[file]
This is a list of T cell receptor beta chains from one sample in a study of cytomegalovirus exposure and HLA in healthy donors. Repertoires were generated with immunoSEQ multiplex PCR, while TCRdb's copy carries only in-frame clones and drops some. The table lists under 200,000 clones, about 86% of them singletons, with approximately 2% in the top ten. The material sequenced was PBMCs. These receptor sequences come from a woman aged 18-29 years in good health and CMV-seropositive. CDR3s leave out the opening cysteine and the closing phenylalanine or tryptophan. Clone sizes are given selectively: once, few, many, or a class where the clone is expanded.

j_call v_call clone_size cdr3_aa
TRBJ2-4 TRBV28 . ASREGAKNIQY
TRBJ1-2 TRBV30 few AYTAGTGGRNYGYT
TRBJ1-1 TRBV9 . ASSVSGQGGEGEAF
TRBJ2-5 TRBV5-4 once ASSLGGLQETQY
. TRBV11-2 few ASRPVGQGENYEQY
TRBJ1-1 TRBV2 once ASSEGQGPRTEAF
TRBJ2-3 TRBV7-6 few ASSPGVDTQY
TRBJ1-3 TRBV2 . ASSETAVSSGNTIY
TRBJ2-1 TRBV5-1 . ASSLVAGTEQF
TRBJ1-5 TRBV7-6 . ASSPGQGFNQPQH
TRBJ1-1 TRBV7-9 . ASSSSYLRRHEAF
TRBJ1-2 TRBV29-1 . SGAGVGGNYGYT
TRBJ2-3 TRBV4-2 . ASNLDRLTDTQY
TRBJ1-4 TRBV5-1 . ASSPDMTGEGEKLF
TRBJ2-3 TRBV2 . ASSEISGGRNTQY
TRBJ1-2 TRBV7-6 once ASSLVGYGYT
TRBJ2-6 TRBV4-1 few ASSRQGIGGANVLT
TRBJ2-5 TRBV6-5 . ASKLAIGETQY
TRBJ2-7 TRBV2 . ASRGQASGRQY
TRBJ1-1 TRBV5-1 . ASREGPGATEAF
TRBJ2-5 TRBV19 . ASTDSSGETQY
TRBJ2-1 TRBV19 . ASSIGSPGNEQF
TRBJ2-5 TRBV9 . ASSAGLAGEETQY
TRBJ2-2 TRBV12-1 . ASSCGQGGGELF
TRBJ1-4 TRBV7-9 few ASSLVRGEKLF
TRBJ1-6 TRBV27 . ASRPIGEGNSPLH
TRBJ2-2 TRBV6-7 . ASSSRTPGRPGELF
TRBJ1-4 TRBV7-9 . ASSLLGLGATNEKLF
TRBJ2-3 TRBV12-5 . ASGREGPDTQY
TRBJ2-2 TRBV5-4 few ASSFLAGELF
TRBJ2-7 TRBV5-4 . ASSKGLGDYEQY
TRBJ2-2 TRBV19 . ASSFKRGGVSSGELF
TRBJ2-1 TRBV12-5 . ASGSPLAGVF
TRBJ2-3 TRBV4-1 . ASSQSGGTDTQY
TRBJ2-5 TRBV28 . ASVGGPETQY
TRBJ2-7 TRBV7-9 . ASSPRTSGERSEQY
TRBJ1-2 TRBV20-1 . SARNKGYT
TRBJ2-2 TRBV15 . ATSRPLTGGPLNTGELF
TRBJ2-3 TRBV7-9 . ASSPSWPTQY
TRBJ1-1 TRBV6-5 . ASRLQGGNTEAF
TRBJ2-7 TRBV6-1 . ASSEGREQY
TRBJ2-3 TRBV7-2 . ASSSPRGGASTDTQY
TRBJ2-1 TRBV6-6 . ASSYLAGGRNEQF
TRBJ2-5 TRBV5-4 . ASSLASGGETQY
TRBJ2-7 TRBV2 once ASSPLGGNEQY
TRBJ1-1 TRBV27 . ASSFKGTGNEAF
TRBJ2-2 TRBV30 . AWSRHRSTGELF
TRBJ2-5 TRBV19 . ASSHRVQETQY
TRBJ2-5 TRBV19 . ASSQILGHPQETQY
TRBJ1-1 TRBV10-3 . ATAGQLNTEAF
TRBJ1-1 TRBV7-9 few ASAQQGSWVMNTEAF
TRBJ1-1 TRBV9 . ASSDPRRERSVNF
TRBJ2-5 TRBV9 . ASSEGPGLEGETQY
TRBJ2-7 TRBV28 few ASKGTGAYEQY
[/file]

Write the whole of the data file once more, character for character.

This is a list of T cell receptor beta chains from one sample in a study of cytomegalovirus exposure and HLA in healthy donors. Repertoires were generated with immunoSEQ multiplex PCR, while TCRdb's copy carries only in-frame clones and drops some. The table lists under 200,000 clones, about 86% of them singletons, with approximately 2% in the top ten. The material sequenced was PBMCs. These receptor sequences come from a woman aged 18-29 years in good health and CMV-seropositive. CDR3s leave out the opening cysteine and the closing phenylalanine or tryptophan. Clone sizes are given selectively: once, few, many, or a class where the clone is expanded.

j_call v_call clone_size cdr3_aa
TRBJ2-4 TRBV28 . ASREGAKNIQY
TRBJ1-2 TRBV30 few AYTAGTGGRNYGYT
TRBJ1-1 TRBV9 . ASSVSGQGGEGEAF
TRBJ2-5 TRBV5-4 once ASSLGGLQETQY
. TRBV11-2 few ASRPVGQGENYEQY
TRBJ1-1 TRBV2 once ASSEGQGPRTEAF
TRBJ2-3 TRBV7-6 few ASSPGVDTQY
TRBJ1-3 TRBV2 . ASSETAVSSGNTIY
TRBJ2-1 TRBV5-1 . ASSLVAGTEQF
TRBJ1-5 TRBV7-6 . ASSPGQGFNQPQH
TRBJ1-1 TRBV7-9 . ASSSSYLRRHEAF
TRBJ1-2 TRBV29-1 . SGAGVGGNYGYT
TRBJ2-3 TRBV4-2 . ASNLDRLTDTQY
TRBJ1-4 TRBV5-1 . ASSPDMTGEGEKLF
TRBJ2-3 TRBV2 . ASSEISGGRNTQY
TRBJ1-2 TRBV7-6 once ASSLVGYGYT
TRBJ2-6 TRBV4-1 few ASSRQGIGGANVLT
TRBJ2-5 TRBV6-5 . ASKLAIGETQY
TRBJ2-7 TRBV2 . ASRGQASGRQY
TRBJ1-1 TRBV5-1 . ASREGPGATEAF
TRBJ2-5 TRBV19 . ASTDSSGETQY
TRBJ2-1 TRBV19 . ASSIGSPGNEQF
TRBJ2-5 TRBV9 . ASSAGLAGEETQY
TRBJ2-2 TRBV12-1 . ASSCGQGGGELF
TRBJ1-4 TRBV7-9 few ASSLVRGEKLF
TRBJ1-6 TRBV27 . ASRPIGEGNSPLH
TRBJ2-2 TRBV6-7 . ASSSRTPGRPGELF
TRBJ1-4 TRBV7-9 . ASSLLGLGATNEKLF
TRBJ2-3 TRBV12-5 . ASGREGPDTQY
TRBJ2-2 TRBV5-4 few ASSFLAGELF
TRBJ2-7 TRBV5-4 . ASSKGLGDYEQY
TRBJ2-2 TRBV19 . ASSFKRGGVSSGELF
TRBJ2-1 TRBV12-5 . ASGSPLAGVF
TRBJ2-3 TRBV4-1 . ASSQSGGTDTQY
TRBJ2-5 TRBV28 . ASVGGPETQY
TRBJ2-7 TRBV7-9 . ASSPRTSGERSEQY
TRBJ1-2 TRBV20-1 . SARNKGYT
TRBJ2-2 TRBV15 . ATSRPLTGGPLNTGELF
TRBJ2-3 TRBV7-9 . ASSPSWPTQY
TRBJ1-1 TRBV6-5 . ASRLQGGNTEAF
TRBJ2-7 TRBV6-1 . ASSEGREQY
TRBJ2-3 TRBV7-2 . ASSSPRGGASTDTQY
TRBJ2-1 TRBV6-6 . ASSYLAGGRNEQF
TRBJ2-5 TRBV5-4 . ASSLASGGETQY
TRBJ2-7 TRBV2 once ASSPLGGNEQY
TRBJ1-1 TRBV27 . ASSFKGTGNEAF
TRBJ2-2 TRBV30 . AWSRHRSTGELF
TRBJ2-5 TRBV19 . ASSHRVQETQY
TRBJ2-5 TRBV19 . ASSQILGHPQETQY
TRBJ1-1 TRBV10-3 . ATAGQLNTEAF
TRBJ1-1 TRBV7-9 few ASAQQGSWVMNTEAF
TRBJ1-1 TRBV9 . ASSDPRRERSVNF
TRBJ2-5 TRBV9 . ASSEGPGLEGETQY
TRBJ2-7 TRBV28 few ASKGTGAYEQY